Apr 30 2012: Ten Colour Interiors from Curtains Make The Room (Rufflette Limited, 1960s)

One year on from its beginnings, this gallery of plates from a 1960s curtain catalogue, produced by the marvellously-named Rufflette Limited to advertise its varied designs, brings The Serendipity Project to its conclusion. Since May 1st 2011 every day has seen an image, gallery, sound-file or some other thing (hopefully something of interest) archived here: … Continue reading

Apr 16 2012: Eight Kitsch Dream Images by Salvador Dali (Coronet Magazine, 1950)

Coronet magazine seems to have been, in format and approach, an attempt to imitate the success of Reader’s Digest. In among its pages of amusing anecdotes, abridged stories and other human interest material fairly typical of its time, however, are some intriguing advertisements and a definite curveball, given the journal’s otherwise rather conservative idiom, in … Continue reading

Mar 6 2012: Six Photographs of Grottoes, Canyons and Other Rock Formations (from Unknown Encyclopedia, 1930s)

The interiors of bodies and geological formations have been fused together in a few of the visual equations of Robert Holcombe before now, and occur again (several times) in a series of poems I’ve been writing under the working title A Cycle of Songs for the Body’s Interior, modelled somewhat obliquely on the rather compelling seasonal songs produced … Continue reading

Mar 3 2012: A Gallery of Twenty-Nine Postcard Collages and Portraits (i.m. Wislawa Szymborska, 1923 – 2012)

When I heard news of the death of Polish poet Wislawa Szymborska on the 1st February 2012 it can’t have been too much of a surprise, given her advanced years and the presence of a cigarette in pretty much every photograph I’d ever seen of her. But, in an irony she’d perhaps have appreciated, a … Continue reading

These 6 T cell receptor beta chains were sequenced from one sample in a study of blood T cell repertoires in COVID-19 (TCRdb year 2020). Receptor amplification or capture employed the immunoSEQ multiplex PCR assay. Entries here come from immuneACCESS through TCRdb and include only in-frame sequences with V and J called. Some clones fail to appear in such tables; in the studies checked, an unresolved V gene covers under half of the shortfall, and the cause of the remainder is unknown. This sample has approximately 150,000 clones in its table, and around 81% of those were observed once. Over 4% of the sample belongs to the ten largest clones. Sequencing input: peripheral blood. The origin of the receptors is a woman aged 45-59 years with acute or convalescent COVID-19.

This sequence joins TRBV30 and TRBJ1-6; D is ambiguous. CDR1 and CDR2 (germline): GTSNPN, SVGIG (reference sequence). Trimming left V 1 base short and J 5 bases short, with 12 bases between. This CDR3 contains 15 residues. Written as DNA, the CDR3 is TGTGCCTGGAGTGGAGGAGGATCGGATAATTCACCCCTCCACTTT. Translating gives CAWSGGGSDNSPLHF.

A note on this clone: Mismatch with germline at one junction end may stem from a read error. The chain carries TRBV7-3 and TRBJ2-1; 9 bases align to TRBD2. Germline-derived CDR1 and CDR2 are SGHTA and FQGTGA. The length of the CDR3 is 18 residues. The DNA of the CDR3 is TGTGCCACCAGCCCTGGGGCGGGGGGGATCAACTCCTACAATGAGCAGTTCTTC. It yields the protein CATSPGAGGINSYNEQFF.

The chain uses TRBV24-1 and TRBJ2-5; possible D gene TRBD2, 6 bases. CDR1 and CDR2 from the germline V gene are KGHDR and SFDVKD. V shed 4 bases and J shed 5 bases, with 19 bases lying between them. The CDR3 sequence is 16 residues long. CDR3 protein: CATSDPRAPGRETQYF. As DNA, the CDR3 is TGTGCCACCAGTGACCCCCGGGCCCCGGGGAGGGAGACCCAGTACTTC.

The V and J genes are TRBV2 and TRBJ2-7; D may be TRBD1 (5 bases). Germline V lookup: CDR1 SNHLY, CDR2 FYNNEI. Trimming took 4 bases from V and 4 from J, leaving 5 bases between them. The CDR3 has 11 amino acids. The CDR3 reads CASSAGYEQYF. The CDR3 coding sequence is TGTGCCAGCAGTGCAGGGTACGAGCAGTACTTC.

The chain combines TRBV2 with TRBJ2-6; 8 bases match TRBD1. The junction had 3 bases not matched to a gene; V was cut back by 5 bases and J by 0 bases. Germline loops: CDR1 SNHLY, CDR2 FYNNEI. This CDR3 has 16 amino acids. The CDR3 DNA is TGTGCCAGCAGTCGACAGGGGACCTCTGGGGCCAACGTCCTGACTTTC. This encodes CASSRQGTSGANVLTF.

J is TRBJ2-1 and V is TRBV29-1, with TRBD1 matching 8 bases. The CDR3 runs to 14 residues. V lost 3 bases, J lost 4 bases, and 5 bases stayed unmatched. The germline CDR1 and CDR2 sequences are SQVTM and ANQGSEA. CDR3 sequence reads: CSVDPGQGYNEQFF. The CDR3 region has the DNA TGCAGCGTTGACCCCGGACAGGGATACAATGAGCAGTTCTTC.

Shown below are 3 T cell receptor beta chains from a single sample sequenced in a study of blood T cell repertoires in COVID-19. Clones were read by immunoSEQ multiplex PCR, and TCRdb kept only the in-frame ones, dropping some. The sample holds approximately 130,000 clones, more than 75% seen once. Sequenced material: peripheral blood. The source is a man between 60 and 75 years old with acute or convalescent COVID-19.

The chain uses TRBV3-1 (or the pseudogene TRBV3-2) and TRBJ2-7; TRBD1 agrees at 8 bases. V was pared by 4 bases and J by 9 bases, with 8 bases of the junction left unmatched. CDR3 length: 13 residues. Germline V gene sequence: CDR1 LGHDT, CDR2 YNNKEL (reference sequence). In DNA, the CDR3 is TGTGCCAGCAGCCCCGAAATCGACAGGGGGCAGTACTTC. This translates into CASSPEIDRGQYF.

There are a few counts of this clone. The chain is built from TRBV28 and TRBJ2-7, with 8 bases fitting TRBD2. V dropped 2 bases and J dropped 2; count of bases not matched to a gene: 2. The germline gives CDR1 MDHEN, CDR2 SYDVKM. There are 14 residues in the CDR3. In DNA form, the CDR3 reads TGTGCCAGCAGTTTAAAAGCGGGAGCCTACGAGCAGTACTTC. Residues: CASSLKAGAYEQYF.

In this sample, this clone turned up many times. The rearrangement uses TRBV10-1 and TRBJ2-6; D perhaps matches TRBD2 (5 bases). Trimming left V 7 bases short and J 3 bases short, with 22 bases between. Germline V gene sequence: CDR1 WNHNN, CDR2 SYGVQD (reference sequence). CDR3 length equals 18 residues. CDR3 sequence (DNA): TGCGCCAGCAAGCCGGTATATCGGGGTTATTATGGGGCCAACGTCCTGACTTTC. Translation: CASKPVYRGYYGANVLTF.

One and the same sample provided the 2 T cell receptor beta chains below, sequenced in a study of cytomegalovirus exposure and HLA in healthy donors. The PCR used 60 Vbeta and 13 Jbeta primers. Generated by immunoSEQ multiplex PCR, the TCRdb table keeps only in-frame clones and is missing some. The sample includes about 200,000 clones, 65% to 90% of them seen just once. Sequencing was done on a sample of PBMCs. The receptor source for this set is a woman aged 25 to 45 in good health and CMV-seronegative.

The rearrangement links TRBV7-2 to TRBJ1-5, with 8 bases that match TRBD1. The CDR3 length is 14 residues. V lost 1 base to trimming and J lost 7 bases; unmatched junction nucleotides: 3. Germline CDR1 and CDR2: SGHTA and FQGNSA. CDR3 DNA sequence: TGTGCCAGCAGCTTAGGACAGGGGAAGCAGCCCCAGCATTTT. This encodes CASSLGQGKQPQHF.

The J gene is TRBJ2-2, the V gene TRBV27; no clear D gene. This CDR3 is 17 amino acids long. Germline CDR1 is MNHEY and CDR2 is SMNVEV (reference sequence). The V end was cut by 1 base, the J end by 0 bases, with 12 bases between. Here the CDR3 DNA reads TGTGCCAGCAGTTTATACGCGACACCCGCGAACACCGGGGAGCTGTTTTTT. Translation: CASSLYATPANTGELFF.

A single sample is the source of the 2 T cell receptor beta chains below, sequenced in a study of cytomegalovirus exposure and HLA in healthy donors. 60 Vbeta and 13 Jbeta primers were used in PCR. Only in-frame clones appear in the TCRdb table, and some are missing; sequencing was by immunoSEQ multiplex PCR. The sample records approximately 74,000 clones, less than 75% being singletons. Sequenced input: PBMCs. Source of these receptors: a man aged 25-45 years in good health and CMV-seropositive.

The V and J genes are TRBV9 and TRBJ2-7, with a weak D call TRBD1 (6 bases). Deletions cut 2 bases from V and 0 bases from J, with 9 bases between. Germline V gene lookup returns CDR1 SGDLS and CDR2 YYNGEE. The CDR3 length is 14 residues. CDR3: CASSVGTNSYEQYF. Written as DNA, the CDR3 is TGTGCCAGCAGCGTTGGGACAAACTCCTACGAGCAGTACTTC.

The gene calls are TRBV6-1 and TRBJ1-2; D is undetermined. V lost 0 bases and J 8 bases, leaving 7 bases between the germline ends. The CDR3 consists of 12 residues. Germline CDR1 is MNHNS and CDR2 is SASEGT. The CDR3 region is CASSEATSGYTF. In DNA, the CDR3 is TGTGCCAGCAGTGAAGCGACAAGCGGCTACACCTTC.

Enfants Terrible : How The First Wave of British Pop Art Got To Stick Around (NVA, 2012)

“Pop did not count ‘ephemeral’ as an insult. It was for the present, and even more for the future: it was not for the past, and saw nothing to regret in the changes which had come about in England since 1945…” [John Russell in Pop Art Redefined, Thames & Hudson, 1969] “Hockney’s range is maybe … Continue reading

Ian Breakwell’s The Elusive State of Happiness (QUAD Gallery, 2010)

There has been some confusion about this exhibition, which was initially billed as Breakwell’s first solo retrospective, then later re-branded as the first since his death in 2005, at the relatively young age of 62, but whichever it might be, it’s definitely his biggest showing to date in his home city of Derby, and one … Continue reading

Towards A Post-War Aesthetic: The Design Research Unit and This Is Tomorrow (NVA, 2011)

“In other words, what is required as a preliminary to any practical solution of the division existing between art and industry is a clear understanding, not only of the processes of modern production, but also of the nature of art. Not until we have reduced the work of art to its essentials, stripped it of … Continue reading

Diane Arbus and Gert & Uwe Tobias at Nottingham Contemporary (NVA, 2010)

In C.J.S. Thompson’s The History and Lore of Freaks (1930) the author begins with a blunt statement of fact: “From the earliest period of the world’s history abnormal creatures or monstrosities, both human and animal, have existed…and excited the wonder of mankind”. These two exhibitions demonstrate that the ancient interest outlined by Thompson’s survey remains … Continue reading

Angels of Anarchy – Women Artists and Surrealism (NVA, 2009)

So many misconceptions about Surrealism are unquestioningly peddled as historical fact in the public domain that addressing the subject often feels like approaching a thicket of weeds with a machete. Reviews of the current exhibition at Manchester Art Gallery, curated by Patricia Allmer, have offered a case in point, with broadsheet critics repeating various myths, … Continue reading